Over half (51%) of SME businesses and self-employed workers in the UK have experienced a cybersecurity breach, according to a new study by insurance firm Markel Direct.
The findings were taken from a survey of 1000 SME firms and self-employed individuals in the UK, underlining fears that these organizations are at particularly high risk of cyber-attacks due to lack of resources and cybersecurity expertise. This issue has been exacerbated by the digital shift during COVID-19.
The most common attack methods faced by these organizations were malware/virus related (24%), data breaches (16%) and phishing attacks (15%). More than two-thirds (68%) of respondents said the cost of breaches they experienced was up to £5000.
The study also analyzed the extent of cybersecurity measures that are in place for SMEs and the self-employed. Nearly nine in 10 (88%) respondents said they had at least one form of cybersecurity, such as antivirus software, firewalls or multifactor authentication, and 70% said they were fairly confident or extremely confident in their cybersecurity arrangements.
Of these organizations and individuals, 53% had antivirus/malware software in place, and 48% had invested in firewalls and secure networks. In addition, nearly a third (31%) revealed they conducted risk assessments and internal/external audits on a monthly basis.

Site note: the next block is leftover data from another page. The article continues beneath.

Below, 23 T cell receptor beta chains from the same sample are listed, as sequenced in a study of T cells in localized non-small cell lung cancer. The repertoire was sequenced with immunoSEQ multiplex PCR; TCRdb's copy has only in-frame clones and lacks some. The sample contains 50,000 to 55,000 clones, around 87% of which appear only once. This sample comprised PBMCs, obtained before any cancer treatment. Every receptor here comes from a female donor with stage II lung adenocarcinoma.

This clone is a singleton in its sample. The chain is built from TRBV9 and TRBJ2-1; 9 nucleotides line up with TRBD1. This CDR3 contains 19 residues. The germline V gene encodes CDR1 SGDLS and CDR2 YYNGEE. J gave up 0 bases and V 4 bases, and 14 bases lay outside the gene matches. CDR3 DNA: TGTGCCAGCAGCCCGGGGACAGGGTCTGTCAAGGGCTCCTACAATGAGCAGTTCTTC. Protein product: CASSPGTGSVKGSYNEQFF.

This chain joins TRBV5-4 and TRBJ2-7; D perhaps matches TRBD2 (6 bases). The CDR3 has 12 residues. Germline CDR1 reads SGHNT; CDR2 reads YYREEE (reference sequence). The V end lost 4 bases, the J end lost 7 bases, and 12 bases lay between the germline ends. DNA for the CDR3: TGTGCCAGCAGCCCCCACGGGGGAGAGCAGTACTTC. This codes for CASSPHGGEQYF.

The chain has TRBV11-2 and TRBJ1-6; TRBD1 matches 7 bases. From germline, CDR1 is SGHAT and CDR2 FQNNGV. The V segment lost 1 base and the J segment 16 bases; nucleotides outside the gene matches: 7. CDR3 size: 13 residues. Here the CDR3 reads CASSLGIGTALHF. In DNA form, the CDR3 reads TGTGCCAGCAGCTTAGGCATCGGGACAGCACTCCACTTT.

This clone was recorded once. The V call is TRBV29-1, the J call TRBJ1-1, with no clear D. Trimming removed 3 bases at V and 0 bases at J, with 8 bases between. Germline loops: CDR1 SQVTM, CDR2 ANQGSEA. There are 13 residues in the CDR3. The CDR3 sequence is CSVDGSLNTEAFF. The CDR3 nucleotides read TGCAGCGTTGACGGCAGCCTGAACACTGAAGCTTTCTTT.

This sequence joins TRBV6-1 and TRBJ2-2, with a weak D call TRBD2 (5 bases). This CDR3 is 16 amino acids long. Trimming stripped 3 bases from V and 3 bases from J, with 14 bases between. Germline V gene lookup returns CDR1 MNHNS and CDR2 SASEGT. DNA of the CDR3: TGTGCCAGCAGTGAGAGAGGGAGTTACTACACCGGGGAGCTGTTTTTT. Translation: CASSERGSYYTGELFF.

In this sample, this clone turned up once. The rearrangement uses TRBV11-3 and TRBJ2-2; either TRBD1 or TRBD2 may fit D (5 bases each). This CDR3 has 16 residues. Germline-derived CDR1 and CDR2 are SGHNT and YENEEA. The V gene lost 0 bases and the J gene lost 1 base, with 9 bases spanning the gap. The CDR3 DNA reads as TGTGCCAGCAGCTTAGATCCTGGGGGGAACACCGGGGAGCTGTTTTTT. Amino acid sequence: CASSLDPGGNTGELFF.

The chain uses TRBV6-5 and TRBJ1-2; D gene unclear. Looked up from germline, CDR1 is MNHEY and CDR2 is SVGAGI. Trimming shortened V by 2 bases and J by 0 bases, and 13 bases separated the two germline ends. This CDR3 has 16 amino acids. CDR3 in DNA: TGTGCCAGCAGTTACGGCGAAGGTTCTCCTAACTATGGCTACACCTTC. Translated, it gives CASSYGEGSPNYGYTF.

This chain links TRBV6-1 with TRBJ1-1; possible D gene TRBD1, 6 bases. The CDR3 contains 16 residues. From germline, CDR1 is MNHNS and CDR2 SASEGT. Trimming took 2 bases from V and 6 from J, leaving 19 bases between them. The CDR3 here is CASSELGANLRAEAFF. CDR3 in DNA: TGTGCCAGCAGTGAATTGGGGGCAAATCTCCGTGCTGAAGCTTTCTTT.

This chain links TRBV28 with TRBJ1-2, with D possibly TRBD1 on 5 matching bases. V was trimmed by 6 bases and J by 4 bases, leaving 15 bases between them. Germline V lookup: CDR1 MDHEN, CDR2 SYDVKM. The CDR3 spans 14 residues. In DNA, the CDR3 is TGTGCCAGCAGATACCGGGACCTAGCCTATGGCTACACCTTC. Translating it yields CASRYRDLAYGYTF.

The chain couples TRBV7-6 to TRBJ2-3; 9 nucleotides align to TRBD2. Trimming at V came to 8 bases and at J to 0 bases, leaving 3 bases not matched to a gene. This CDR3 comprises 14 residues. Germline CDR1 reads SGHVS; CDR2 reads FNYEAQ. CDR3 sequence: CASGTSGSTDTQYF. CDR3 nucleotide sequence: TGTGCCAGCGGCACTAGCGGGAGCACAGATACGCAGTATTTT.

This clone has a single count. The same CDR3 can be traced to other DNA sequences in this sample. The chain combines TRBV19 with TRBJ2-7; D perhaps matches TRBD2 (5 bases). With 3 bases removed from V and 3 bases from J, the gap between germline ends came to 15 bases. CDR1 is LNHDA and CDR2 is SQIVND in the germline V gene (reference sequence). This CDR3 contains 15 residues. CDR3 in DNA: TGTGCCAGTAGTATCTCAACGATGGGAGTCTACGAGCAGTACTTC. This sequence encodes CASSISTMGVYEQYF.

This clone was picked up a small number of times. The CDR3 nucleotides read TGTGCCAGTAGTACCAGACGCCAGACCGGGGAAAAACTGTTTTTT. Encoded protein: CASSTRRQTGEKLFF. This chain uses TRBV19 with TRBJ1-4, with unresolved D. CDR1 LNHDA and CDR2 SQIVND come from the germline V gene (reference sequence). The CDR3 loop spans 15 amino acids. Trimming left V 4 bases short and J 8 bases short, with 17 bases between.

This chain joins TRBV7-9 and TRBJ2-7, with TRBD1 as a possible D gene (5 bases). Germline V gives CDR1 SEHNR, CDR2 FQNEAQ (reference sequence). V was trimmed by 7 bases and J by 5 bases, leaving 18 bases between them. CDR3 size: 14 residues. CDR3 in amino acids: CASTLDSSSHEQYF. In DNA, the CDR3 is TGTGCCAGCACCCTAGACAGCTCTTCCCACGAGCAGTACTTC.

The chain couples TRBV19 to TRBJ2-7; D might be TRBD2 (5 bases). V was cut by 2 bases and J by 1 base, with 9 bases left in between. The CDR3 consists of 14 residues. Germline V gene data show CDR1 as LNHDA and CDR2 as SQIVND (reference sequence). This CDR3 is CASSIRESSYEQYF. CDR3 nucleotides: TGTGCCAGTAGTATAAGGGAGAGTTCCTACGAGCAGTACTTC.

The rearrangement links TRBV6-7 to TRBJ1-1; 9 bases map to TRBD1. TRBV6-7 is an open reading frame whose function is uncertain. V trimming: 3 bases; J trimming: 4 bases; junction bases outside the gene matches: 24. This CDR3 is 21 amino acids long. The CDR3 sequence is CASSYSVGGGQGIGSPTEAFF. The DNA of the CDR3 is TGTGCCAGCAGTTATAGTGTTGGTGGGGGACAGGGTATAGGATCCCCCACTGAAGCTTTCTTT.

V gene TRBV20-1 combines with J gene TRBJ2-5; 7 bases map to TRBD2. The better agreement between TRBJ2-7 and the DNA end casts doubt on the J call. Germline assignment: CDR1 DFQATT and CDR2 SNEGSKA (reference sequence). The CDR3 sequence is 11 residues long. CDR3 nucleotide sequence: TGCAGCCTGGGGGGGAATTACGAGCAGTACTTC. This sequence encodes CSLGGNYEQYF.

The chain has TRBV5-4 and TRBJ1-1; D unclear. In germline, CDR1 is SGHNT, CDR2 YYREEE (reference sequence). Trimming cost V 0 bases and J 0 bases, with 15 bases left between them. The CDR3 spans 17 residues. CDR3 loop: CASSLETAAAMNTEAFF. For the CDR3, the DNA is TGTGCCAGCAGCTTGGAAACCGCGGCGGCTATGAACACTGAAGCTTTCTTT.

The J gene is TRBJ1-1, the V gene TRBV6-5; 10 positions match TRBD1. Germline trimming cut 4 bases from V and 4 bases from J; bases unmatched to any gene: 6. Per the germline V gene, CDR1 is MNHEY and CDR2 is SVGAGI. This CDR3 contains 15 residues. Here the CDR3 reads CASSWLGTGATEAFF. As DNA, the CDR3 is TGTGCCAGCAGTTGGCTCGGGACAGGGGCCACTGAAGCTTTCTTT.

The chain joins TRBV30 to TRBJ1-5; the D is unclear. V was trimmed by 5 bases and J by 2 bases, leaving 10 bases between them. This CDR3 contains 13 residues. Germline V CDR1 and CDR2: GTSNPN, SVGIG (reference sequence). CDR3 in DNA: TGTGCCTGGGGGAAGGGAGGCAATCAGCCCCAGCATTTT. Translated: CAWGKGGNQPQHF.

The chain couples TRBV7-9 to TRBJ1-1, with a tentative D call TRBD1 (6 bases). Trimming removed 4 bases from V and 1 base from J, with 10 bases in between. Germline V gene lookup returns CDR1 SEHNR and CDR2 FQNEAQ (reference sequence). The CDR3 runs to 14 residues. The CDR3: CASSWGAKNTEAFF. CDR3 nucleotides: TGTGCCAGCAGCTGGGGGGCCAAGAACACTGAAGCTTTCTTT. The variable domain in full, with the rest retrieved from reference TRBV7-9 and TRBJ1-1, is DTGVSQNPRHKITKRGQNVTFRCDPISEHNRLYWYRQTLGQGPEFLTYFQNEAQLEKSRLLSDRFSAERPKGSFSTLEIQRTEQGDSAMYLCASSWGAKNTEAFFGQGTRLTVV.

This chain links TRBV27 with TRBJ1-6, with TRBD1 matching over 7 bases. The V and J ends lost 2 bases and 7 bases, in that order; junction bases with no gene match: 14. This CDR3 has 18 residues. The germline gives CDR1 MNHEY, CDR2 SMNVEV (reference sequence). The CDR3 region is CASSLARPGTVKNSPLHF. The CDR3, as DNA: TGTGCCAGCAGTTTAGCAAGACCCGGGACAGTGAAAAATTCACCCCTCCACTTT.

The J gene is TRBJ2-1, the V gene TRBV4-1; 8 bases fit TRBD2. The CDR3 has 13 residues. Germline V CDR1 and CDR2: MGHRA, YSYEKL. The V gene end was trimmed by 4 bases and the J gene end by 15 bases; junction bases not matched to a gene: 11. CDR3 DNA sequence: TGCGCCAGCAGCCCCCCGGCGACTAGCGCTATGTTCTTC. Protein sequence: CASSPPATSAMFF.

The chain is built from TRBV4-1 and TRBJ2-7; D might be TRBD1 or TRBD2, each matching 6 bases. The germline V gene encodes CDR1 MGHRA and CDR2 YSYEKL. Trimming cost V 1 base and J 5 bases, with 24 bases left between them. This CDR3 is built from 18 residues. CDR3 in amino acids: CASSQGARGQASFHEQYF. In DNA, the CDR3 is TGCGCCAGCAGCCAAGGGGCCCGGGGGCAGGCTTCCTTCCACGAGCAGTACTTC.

Worryingly, 11% of respondents said they would not spend any money on cybersecurity measures, viewing them as “unnecessary costs.”
Rob Rees, director of direct and partnerships from Markel Direct, commented: “Cyber-attacks on the largest corporations are often headline news, especially in consideration of some of the major breaches that have happened over the last few years to well-known businesses and local authorities. However, SMEs and the self-employed are also at risk, and the consequences can be devastating to smaller businesses that may not be able to recover from the financial impact of a cyber-breach or losing the trust of their customers.
“Cyber-criminals often target the self-employed and SMEs, as they lack the resources that large businesses have to invest in cybersecurity. SMEs and the self-employed who become targets of a cyber-attack can end up facing financial and operational consequences, of which some may never recover from.”